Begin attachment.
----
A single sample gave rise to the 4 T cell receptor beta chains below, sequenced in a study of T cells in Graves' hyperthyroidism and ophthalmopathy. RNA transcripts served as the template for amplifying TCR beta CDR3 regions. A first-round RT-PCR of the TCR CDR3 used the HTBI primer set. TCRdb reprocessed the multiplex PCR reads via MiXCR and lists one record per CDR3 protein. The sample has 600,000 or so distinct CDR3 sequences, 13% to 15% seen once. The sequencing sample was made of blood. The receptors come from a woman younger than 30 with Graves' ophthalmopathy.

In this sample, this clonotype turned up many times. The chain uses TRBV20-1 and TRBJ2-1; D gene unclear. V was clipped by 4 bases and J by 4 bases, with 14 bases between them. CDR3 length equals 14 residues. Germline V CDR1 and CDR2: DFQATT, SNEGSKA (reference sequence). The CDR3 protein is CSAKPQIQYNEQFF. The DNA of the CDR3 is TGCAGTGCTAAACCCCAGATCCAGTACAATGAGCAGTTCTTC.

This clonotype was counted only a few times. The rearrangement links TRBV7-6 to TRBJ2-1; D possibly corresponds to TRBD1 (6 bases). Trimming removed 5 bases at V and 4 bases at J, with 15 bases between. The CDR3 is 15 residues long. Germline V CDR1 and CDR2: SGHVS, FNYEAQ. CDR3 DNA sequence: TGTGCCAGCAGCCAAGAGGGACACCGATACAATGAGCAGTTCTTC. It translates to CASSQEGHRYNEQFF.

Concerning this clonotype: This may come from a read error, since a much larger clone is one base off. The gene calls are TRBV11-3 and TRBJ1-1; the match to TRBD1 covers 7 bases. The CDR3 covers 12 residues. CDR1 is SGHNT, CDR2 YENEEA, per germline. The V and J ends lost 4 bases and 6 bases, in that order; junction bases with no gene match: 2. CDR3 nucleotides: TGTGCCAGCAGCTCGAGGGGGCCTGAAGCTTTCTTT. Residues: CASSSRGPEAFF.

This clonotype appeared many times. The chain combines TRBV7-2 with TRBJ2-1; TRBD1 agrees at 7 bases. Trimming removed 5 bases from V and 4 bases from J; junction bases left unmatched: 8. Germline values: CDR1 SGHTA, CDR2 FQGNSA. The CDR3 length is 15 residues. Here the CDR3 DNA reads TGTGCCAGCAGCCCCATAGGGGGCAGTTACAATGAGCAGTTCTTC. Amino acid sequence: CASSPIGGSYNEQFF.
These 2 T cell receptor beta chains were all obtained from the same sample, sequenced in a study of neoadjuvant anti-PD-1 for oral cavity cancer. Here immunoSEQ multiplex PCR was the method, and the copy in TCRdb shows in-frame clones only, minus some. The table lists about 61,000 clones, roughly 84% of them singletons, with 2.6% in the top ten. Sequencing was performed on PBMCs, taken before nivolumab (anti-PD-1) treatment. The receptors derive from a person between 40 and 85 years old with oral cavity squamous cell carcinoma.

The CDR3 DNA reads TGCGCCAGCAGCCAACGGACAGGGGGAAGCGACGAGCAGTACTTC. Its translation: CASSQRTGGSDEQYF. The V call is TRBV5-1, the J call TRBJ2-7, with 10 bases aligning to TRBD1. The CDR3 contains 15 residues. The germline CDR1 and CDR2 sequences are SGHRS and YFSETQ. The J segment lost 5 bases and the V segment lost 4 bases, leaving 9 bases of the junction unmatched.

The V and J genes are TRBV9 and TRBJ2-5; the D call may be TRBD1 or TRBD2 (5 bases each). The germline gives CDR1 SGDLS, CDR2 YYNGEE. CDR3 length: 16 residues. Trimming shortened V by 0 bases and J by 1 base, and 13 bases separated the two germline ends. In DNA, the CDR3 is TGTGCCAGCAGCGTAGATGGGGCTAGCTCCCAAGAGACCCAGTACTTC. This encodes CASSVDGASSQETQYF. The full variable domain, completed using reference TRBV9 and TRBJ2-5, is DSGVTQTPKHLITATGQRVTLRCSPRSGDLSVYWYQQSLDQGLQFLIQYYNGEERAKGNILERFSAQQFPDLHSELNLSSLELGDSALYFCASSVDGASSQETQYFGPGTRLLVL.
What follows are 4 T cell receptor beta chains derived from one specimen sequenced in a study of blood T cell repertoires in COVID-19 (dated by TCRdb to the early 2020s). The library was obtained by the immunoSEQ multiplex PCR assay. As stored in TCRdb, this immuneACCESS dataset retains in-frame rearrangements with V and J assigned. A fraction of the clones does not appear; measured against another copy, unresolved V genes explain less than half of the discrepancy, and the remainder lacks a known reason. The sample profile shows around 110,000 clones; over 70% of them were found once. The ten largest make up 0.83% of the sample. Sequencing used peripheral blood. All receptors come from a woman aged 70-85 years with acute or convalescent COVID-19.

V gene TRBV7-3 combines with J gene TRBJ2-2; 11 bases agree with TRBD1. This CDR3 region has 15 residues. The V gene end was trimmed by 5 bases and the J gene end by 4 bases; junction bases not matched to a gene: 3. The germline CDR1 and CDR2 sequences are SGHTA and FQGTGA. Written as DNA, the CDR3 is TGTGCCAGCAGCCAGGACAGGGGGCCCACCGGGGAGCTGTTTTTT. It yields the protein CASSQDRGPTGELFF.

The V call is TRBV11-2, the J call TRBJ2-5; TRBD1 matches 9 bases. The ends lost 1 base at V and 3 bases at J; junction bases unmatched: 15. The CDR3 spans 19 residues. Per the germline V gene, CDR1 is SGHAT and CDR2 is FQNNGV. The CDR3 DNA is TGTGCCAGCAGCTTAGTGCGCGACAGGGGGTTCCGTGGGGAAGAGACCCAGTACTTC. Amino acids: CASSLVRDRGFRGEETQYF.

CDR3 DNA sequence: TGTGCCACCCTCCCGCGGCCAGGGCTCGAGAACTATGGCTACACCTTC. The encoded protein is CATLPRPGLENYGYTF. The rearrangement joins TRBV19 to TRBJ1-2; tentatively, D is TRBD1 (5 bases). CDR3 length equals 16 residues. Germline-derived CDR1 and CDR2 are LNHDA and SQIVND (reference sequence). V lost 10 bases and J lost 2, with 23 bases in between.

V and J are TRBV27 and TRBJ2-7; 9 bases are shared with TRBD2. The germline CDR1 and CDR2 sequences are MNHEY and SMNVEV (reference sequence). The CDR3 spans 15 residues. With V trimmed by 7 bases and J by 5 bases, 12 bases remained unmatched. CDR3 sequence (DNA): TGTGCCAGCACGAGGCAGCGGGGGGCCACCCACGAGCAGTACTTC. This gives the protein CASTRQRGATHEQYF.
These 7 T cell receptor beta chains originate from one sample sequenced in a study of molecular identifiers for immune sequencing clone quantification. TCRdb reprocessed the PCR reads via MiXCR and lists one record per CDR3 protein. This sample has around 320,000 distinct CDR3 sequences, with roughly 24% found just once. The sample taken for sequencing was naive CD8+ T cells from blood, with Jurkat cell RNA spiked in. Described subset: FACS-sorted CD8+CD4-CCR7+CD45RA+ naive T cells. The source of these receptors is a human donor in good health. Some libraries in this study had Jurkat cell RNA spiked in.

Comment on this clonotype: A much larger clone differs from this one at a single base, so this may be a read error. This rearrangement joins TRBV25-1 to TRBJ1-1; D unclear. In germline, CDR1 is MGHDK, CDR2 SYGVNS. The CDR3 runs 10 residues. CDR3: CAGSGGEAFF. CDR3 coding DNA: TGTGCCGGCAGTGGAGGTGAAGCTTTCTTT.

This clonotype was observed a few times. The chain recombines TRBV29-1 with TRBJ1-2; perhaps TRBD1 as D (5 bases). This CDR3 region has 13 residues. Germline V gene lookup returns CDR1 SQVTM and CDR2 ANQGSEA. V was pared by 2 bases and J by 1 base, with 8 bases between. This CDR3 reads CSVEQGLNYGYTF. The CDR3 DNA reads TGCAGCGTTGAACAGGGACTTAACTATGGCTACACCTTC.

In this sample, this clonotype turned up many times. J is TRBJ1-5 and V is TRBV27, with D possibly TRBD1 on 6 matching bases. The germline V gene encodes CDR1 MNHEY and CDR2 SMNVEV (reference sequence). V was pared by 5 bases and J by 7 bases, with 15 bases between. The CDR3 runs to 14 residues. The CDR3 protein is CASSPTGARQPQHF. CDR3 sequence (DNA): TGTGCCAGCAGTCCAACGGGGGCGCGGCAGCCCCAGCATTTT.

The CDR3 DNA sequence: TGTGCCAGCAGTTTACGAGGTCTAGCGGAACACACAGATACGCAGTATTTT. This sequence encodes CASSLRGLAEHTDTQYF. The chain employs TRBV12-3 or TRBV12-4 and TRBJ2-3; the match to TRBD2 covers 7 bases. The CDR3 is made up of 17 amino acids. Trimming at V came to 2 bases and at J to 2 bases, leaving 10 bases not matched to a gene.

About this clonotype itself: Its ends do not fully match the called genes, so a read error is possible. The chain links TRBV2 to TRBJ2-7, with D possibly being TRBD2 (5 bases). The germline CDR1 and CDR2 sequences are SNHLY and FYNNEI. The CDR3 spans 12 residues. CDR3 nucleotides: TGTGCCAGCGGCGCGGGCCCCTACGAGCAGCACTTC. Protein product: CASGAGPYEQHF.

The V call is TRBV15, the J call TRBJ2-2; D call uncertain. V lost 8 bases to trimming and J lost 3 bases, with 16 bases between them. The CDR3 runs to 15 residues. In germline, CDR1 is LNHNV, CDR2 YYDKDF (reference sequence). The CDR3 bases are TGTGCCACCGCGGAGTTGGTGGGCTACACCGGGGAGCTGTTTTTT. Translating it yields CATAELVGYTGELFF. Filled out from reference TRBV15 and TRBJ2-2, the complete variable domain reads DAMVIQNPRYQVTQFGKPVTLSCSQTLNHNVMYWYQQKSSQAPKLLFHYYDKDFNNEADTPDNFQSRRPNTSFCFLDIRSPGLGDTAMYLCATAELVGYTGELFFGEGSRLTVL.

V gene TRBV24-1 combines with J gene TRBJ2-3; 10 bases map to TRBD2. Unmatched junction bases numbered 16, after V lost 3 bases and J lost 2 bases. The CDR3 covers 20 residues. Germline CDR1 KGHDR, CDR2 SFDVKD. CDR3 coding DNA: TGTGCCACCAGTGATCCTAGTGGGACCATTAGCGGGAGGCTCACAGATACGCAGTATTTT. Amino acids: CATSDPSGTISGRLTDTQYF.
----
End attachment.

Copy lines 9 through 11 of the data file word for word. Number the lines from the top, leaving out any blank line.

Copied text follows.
What follows are 4 T cell receptor beta chains derived from one specimen sequenced in a study of blood T cell repertoires in COVID-19 (dated by TCRdb to the early 2020s). The library was obtained by the immunoSEQ multiplex PCR assay. As stored in TCRdb, this immuneACCESS dataset retains in-frame rearrangements with V and J assigned. A fraction of the clones does not appear; measured against another copy, unresolved V genes explain less than half of the discrepancy, and the remainder lacks a known reason. The sample profile shows around 110,000 clones; over 70% of them were found once. The ten largest make up 0.83% of the sample. Sequencing used peripheral blood. All receptors come from a woman aged 70-85 years with acute or convalescent COVID-19.

V gene TRBV7-3 combines with J gene TRBJ2-2; 11 bases agree with TRBD1. This CDR3 region has 15 residues. The V gene end was trimmed by 5 bases and the J gene end by 4 bases; junction bases not matched to a gene: 3. The germline CDR1 and CDR2 sequences are SGHTA and FQGTGA. Written as DNA, the CDR3 is TGTGCCAGCAGCCAGGACAGGGGGCCCACCGGGGAGCTGTTTTTT. It yields the protein CASSQDRGPTGELFF.

The V call is TRBV11-2, the J call TRBJ2-5; TRBD1 matches 9 bases. The ends lost 1 base at V and 3 bases at J; junction bases unmatched: 15. The CDR3 spans 19 residues. Per the germline V gene, CDR1 is SGHAT and CDR2 is FQNNGV. The CDR3 DNA is TGTGCCAGCAGCTTAGTGCGCGACAGGGGGTTCCGTGGGGAAGAGACCCAGTACTTC. Amino acids: CASSLVRDRGFRGEETQYF.